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Official charged in money laundering free on bond

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A Micronesian government official charged with conspiracy to commit money laundering and accused of accepting bribes from a Honolulu businessman has close family ties to his country’s president and a former senator, a government attorney revealed Wednesday.

Federal Magistrate Judge Richard Puglisi on Wednesday released Master Halbert on a $25,000 unsecured bond at his pretrial detention hearing over objections by Katherine Raut, attorney for the Fraud Section of the U.S. Justice Department’s Criminal Division.

Raut argued that because Halbert is a foreign citizen with a foreign passport and has no local ties, he is a flight risk and should remain in custody. She also said that he is closely related to the president of the Federated States of Micronesia and a former senator of the FSM.

Halbert’s lawyer, Myles Breiner, who was retained Wednesday after the hearing, confirmed he is the son of former FSM Sen. Dohsis Halbert, but could not confirm his relationship to the president.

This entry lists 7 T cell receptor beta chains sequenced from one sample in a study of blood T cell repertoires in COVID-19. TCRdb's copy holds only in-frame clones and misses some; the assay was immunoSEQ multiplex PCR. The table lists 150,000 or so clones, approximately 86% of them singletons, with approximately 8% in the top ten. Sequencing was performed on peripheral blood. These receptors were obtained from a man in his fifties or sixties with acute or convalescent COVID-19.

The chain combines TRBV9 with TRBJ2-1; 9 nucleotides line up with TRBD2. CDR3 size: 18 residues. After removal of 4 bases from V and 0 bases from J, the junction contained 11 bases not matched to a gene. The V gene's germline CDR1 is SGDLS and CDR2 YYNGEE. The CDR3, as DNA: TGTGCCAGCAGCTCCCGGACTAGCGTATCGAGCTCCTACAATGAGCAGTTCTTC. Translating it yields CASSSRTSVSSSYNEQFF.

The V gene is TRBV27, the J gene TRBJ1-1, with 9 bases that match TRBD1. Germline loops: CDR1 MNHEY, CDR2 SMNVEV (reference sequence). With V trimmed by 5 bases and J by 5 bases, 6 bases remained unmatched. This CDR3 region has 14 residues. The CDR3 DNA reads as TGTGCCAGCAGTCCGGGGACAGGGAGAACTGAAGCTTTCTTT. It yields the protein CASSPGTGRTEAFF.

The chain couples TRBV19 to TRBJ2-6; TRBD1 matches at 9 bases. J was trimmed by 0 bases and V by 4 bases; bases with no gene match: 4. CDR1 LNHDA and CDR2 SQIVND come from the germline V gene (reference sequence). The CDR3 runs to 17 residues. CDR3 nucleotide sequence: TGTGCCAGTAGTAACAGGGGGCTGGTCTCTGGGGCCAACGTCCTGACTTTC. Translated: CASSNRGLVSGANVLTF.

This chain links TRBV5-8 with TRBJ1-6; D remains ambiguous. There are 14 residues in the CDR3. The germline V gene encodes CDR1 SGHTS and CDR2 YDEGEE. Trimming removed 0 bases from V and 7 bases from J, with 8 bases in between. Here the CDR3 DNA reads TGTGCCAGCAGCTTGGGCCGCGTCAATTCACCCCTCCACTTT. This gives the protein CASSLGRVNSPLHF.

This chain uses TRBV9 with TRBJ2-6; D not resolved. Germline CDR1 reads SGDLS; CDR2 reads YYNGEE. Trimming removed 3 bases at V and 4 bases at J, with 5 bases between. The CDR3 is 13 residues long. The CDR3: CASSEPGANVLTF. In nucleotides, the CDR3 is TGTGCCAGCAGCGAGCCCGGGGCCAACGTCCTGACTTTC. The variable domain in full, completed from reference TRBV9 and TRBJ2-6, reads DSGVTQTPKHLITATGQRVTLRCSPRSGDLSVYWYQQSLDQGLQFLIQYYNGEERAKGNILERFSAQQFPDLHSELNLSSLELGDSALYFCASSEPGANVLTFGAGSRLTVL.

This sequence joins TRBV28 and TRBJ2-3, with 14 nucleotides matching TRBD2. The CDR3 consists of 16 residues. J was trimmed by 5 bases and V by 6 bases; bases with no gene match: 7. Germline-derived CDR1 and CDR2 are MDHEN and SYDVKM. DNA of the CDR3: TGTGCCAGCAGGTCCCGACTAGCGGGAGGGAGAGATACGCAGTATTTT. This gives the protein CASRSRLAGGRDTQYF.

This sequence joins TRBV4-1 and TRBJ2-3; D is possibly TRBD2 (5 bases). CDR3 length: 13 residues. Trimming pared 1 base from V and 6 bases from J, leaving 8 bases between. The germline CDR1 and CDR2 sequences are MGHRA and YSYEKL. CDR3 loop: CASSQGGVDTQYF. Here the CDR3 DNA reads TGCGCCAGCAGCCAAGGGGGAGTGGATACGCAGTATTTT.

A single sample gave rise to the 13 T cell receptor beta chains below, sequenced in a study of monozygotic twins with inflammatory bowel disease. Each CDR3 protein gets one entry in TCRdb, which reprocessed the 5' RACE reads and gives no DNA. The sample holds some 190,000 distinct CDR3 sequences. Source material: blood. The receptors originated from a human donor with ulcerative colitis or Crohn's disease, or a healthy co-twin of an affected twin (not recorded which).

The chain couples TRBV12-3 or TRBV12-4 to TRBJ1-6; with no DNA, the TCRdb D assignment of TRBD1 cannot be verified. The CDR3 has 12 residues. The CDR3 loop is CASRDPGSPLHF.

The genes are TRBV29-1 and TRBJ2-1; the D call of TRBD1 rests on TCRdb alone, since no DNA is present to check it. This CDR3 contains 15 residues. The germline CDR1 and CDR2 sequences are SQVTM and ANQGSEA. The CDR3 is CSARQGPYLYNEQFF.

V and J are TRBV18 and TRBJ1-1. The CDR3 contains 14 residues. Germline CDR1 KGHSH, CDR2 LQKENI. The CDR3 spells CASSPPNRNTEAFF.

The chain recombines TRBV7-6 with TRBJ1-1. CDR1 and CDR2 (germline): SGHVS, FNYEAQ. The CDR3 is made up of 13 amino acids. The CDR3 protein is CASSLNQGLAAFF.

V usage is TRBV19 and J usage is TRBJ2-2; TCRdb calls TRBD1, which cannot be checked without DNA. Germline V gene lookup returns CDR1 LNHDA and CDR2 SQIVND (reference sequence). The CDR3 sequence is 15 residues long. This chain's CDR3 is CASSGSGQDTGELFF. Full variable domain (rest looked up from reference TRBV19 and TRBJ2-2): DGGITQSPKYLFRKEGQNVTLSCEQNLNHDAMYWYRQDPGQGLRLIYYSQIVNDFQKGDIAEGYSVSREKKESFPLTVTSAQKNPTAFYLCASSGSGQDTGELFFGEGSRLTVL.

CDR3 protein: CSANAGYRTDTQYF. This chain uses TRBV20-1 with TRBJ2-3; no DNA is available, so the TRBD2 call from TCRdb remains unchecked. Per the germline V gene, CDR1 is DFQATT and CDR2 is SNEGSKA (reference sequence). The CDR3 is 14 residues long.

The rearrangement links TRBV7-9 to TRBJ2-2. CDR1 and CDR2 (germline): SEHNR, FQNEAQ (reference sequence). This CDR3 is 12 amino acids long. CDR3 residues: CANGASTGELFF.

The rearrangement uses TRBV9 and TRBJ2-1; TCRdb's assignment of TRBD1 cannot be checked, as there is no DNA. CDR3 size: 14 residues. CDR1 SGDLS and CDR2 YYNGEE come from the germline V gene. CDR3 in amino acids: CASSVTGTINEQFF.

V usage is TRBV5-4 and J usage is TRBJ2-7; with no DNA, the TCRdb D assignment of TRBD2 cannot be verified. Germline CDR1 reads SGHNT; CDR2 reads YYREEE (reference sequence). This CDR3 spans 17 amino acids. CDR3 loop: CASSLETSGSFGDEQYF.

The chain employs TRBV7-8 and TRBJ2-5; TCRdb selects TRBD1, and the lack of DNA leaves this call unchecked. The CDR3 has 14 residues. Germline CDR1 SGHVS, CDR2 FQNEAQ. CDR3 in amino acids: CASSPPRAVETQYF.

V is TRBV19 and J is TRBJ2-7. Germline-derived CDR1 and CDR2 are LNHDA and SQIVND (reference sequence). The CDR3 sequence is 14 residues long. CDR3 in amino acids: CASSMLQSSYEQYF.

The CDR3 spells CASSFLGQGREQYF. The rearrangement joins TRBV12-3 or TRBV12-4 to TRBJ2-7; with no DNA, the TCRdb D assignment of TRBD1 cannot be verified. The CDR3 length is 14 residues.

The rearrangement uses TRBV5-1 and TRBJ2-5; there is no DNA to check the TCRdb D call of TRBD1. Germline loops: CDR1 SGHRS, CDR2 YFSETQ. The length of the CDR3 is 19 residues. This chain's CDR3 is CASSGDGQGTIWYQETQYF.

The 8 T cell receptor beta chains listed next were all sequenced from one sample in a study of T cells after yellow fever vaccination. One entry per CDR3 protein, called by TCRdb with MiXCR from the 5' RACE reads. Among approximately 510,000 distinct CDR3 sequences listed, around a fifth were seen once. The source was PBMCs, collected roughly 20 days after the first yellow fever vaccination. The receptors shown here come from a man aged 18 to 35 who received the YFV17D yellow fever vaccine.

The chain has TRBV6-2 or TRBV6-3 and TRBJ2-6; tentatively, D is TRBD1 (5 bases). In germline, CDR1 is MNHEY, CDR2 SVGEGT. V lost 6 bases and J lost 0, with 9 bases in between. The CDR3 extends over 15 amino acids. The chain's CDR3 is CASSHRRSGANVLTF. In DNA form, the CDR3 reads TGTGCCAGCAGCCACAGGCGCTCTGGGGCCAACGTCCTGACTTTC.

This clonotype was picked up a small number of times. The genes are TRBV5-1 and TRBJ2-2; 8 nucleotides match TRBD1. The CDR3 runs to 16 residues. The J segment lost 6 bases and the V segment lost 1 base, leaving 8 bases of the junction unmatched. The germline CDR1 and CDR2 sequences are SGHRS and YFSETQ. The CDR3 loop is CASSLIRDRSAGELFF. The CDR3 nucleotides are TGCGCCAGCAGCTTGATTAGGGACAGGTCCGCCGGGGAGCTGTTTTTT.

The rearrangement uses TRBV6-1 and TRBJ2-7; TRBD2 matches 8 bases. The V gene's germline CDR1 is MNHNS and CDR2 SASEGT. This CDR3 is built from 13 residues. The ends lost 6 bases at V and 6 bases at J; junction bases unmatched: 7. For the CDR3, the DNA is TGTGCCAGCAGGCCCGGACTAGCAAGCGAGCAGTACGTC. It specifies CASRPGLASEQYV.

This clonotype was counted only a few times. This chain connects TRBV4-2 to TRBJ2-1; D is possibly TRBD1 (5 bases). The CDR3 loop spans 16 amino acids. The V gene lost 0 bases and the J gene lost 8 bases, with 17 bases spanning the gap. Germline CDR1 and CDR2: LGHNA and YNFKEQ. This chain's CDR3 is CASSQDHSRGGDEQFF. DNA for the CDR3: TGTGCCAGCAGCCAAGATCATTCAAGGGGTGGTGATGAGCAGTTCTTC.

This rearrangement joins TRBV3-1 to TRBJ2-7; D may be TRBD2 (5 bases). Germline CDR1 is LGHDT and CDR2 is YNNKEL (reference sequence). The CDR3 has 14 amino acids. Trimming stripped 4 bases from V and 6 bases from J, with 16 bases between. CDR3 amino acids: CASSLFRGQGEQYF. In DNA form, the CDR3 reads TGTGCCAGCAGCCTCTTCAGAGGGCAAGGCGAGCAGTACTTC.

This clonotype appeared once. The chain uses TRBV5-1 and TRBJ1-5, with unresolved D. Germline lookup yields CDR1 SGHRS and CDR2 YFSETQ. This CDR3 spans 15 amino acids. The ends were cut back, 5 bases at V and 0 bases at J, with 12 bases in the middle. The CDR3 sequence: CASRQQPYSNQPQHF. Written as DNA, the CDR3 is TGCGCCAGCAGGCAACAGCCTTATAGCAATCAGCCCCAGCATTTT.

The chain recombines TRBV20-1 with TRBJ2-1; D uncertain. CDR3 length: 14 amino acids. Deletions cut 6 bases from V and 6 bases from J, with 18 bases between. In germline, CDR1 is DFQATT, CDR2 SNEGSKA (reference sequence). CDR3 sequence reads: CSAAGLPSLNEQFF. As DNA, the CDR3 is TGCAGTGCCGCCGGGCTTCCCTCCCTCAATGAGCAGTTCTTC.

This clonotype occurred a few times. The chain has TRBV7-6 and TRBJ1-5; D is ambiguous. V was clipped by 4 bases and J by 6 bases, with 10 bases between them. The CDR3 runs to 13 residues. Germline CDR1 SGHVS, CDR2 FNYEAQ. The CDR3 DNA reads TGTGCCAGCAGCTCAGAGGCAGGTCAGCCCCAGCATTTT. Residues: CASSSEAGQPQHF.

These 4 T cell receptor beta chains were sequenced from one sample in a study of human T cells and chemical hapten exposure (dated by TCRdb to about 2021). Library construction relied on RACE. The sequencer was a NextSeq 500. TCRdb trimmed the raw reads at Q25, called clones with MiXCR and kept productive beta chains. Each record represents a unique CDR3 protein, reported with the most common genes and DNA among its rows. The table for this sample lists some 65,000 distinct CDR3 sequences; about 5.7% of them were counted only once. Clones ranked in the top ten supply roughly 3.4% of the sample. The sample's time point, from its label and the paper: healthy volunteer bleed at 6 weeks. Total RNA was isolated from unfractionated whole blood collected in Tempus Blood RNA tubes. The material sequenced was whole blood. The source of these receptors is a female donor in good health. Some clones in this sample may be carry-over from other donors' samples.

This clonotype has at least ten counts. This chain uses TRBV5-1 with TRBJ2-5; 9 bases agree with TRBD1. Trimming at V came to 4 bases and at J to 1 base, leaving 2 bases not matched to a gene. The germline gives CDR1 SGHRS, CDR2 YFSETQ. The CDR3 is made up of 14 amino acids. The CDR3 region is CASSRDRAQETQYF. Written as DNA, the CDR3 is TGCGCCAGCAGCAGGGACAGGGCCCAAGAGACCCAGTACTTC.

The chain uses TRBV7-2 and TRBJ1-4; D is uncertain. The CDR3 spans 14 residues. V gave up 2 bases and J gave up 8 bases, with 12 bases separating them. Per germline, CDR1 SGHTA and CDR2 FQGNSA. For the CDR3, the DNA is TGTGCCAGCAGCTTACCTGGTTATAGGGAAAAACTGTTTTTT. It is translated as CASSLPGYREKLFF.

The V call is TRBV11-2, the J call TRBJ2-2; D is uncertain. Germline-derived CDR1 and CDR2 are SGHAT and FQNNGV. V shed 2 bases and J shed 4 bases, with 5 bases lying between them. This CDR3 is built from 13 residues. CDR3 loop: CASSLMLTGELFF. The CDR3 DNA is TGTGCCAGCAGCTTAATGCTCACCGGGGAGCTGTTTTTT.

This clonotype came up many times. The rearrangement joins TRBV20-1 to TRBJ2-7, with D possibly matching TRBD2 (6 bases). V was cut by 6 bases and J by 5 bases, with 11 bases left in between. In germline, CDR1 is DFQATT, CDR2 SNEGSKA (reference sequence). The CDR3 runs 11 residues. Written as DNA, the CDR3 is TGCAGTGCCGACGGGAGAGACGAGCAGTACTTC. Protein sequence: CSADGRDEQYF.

Federal public defender Max Mizono told the court Halbert’s wife was in the courtroom and willing to co-sign the bond. He added that Halbert used to live in Hawaii in the 1990s, and his wife’s family owns property here.

Puglisi restricted Halbert’s travel to Oahu, and his residence to his wife’s family’s Wilder Avenue condominium.

Halbert is one of at least two FSM officials accused of assisting Frank James Lyon, co-owner of civil engineering firm Lyon Associates Inc., in securing contracts worth $7.8 million for FSM government projects in exchange for bribes.

Halbert allegedly received vehicles, cash and travel benefits from Lyon.

The criminal complaint against Halbert details emails in which he directed Lyon to provide him cash when he needed it and to buy him a truck. In one case, he demanded a 2014 Chevy Silverado, saying he could use it like cash to pay back anyone or use it as “his forever ride.”

In one instance he allegedly threatened an executive in Lyon’s firm when he refused to book and pay for a hotel room in Guam for him and his family.

Halbert also ran into trouble in December 2015 for falsifying his educational credentials, which allowed him to receive a higher salary.

Lyon, who is also a member of the Honolulu Zoning Board of Appeals, pleaded guilty Jan. 22 to bribing Halbert and other officials, including a Hawaii state agency official, from 2006 to 2016. The state official helped him secure a $2.5 million state contract. Court documents do not identify the state agency, employee or the project.

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